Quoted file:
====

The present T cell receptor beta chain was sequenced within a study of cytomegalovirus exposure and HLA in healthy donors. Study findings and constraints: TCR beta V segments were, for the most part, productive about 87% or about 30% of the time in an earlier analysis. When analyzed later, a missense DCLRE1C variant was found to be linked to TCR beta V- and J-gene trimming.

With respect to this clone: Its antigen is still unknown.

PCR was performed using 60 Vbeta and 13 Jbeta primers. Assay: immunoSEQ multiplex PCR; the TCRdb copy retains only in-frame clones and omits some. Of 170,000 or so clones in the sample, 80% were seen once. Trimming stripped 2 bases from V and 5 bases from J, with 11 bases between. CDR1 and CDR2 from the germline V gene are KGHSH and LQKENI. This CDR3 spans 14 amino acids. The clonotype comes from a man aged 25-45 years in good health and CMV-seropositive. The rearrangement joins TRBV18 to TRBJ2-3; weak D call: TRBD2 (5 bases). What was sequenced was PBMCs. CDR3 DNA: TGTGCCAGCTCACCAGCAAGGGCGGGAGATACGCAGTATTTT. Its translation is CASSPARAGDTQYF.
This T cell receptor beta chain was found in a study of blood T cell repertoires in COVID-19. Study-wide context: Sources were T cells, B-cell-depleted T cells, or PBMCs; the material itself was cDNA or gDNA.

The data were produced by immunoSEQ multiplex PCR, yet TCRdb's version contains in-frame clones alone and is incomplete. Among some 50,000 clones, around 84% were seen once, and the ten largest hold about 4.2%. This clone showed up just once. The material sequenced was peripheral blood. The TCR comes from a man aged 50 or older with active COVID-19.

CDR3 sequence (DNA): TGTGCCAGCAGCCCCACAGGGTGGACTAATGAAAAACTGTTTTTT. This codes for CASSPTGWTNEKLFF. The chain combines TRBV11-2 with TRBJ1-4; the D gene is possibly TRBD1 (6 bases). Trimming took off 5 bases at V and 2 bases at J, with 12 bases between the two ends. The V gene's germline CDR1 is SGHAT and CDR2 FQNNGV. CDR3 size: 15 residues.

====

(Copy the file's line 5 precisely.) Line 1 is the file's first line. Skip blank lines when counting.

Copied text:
The data were produced by immunoSEQ multiplex PCR, yet TCRdb's version contains in-frame clones alone and is incomplete. Among some 50,000 clones, around 84% were seen once, and the ten largest hold about 4.2%. This clone showed up just once. The material sequenced was peripheral blood. The TCR comes from a man aged 50 or older with active COVID-19.